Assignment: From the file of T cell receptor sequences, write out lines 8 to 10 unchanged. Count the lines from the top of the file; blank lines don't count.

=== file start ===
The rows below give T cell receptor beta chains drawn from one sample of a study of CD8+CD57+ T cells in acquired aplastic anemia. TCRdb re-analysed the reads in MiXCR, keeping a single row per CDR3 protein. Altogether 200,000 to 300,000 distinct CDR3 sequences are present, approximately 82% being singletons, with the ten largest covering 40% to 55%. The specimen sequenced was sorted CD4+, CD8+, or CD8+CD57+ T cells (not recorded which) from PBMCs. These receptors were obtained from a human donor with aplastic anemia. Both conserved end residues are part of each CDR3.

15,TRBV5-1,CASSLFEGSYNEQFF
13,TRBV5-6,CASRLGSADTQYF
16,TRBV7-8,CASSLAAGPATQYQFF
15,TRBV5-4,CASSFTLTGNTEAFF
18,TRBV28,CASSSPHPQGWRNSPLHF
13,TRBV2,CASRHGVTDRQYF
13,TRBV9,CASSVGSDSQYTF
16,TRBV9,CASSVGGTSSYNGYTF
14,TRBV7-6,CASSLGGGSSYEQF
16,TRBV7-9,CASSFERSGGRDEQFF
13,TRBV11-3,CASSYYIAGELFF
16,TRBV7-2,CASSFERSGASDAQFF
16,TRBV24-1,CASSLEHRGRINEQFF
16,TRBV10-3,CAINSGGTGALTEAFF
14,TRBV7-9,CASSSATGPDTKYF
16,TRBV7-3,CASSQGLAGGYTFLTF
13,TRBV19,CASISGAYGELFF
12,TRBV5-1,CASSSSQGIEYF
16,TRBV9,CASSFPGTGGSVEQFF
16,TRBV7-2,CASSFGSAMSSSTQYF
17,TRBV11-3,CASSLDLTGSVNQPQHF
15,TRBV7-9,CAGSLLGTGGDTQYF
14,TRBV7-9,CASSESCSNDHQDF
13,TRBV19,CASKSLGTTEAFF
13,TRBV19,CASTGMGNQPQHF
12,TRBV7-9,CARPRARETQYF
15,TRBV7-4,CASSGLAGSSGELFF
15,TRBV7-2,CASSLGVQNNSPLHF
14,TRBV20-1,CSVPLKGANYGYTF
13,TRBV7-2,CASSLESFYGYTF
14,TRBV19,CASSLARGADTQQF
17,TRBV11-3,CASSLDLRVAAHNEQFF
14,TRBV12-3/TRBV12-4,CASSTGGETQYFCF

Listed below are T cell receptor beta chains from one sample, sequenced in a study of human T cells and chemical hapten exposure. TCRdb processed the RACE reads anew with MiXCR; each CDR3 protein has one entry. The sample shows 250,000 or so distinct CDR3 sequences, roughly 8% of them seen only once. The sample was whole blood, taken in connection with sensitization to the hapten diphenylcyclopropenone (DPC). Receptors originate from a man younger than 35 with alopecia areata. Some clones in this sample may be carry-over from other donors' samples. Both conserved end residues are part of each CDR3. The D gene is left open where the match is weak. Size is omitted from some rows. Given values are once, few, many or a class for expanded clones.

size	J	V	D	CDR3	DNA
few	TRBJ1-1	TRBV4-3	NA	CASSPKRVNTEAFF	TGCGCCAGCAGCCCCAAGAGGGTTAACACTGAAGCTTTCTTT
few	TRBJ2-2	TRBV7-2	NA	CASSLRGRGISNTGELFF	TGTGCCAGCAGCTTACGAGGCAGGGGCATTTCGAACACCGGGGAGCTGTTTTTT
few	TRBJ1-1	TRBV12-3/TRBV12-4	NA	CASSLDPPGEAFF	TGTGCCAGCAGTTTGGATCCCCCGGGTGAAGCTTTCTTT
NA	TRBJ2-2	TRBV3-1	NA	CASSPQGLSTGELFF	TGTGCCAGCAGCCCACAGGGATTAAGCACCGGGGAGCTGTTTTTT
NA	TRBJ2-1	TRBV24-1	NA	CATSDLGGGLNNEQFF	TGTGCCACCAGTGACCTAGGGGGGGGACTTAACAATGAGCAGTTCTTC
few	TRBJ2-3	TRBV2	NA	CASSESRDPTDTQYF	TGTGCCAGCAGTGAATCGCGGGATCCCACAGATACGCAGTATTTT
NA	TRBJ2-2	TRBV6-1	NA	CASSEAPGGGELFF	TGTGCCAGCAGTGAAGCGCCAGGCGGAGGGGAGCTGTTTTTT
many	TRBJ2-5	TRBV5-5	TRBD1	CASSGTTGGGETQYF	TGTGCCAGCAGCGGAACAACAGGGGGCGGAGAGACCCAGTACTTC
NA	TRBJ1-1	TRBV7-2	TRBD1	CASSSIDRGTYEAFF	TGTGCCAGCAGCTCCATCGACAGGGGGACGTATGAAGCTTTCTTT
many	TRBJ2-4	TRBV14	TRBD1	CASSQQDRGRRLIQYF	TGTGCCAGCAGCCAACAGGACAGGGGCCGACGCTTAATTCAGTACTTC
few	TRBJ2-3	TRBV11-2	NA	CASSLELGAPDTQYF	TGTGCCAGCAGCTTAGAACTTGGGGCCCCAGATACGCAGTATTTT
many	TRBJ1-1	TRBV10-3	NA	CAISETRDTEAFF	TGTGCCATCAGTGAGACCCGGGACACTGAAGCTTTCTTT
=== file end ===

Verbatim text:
13,TRBV9,CASSVGSDSQYTF
16,TRBV9,CASSVGGTSSYNGYTF
14,TRBV7-6,CASSLGGGSSYEQF